FIG. 19 is an illustration of an exemplary user interface by means of which a user may indicate a destination for exported copies of a set of resources, according to some embodiments of the invention; and

FIG. 20 is an illustration of an exemplary user interface by means of which a user may confirm details of an export of a set of resources, according to some embodiments of the invention.

DETAILED DESCRIPTION I. Overview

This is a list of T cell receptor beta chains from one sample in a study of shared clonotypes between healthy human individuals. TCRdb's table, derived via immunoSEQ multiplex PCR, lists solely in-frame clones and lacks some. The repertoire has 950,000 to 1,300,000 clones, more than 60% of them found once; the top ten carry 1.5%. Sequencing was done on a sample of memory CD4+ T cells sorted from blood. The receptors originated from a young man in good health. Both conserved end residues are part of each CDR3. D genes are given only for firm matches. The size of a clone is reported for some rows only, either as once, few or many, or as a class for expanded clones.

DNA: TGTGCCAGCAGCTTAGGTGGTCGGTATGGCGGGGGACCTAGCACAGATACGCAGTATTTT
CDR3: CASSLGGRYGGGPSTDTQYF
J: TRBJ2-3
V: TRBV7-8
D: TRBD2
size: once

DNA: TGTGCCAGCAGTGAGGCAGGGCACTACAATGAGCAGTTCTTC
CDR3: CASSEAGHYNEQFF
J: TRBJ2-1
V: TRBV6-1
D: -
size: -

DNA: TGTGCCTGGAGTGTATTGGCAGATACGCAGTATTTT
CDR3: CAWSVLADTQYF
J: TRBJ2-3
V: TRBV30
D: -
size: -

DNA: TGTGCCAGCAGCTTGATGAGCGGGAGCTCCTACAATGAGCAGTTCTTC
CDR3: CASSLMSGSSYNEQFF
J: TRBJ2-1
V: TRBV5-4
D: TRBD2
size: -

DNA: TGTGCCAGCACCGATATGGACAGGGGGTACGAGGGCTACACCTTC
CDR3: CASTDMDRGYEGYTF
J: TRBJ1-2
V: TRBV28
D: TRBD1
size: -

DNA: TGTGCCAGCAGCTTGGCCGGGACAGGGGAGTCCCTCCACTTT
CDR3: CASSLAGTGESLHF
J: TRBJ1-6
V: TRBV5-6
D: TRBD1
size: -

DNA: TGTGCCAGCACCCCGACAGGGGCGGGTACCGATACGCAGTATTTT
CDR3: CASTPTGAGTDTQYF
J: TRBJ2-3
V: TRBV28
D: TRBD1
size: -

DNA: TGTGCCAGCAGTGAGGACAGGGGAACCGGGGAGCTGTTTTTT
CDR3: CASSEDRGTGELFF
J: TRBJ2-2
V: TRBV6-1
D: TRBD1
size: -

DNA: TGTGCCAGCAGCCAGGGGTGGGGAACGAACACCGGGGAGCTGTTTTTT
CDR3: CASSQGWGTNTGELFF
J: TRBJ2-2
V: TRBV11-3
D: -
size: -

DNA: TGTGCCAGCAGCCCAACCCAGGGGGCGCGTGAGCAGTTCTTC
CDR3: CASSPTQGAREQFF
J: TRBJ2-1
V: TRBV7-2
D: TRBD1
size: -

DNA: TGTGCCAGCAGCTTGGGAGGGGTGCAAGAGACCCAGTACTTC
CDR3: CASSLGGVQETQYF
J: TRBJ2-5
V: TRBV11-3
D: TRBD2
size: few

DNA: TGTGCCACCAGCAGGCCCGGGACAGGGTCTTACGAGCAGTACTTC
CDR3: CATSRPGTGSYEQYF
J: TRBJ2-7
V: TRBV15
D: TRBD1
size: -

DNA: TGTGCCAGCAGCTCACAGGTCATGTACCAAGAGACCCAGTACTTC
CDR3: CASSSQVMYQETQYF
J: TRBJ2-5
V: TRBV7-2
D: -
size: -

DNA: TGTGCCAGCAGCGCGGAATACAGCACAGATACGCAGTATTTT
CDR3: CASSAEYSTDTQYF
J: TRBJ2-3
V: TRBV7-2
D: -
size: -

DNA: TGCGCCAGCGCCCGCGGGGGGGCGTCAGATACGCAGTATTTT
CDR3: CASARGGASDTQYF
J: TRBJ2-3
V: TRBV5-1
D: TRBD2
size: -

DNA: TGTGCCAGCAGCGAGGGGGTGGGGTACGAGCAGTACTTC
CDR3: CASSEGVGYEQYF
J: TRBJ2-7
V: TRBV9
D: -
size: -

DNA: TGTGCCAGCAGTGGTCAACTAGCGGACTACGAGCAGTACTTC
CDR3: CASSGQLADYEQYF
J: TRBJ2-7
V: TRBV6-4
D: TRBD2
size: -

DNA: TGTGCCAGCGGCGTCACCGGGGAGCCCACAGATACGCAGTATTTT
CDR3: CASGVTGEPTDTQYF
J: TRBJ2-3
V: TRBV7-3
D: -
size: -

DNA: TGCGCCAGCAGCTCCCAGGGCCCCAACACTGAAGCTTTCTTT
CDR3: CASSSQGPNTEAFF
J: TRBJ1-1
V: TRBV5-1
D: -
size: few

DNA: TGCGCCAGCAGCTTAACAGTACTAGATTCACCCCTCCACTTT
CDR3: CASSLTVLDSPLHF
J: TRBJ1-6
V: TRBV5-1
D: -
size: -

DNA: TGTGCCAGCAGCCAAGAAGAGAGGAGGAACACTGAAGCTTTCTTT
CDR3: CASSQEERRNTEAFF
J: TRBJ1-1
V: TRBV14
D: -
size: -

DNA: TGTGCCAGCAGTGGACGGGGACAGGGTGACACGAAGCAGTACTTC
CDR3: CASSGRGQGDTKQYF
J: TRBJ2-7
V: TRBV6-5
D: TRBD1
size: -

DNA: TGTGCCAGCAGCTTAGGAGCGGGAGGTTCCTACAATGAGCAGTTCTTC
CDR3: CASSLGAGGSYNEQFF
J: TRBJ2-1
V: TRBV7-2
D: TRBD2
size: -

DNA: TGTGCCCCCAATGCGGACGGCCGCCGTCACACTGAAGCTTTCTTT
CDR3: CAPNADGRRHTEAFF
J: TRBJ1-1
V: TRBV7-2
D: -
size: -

According to some embodiments of the invention, methods and apparatus are provided which enable a user to search for information resources, and preserve an identification of one or more of those information resources (i.e., as search results) in a system location for subsequent retrieval. That is, upon executing a search query, a user may elect to preserve one or more resources identified as search results, so that the user need not re-execute the query each time the user desires access to the resources. Instead, the user may retrieve the resources at any time by accessing the system location. Resources may be maintained in the “state” at which they existed at the time of preservation (i.e., their content may be preserved as it existed as of the time of preservation).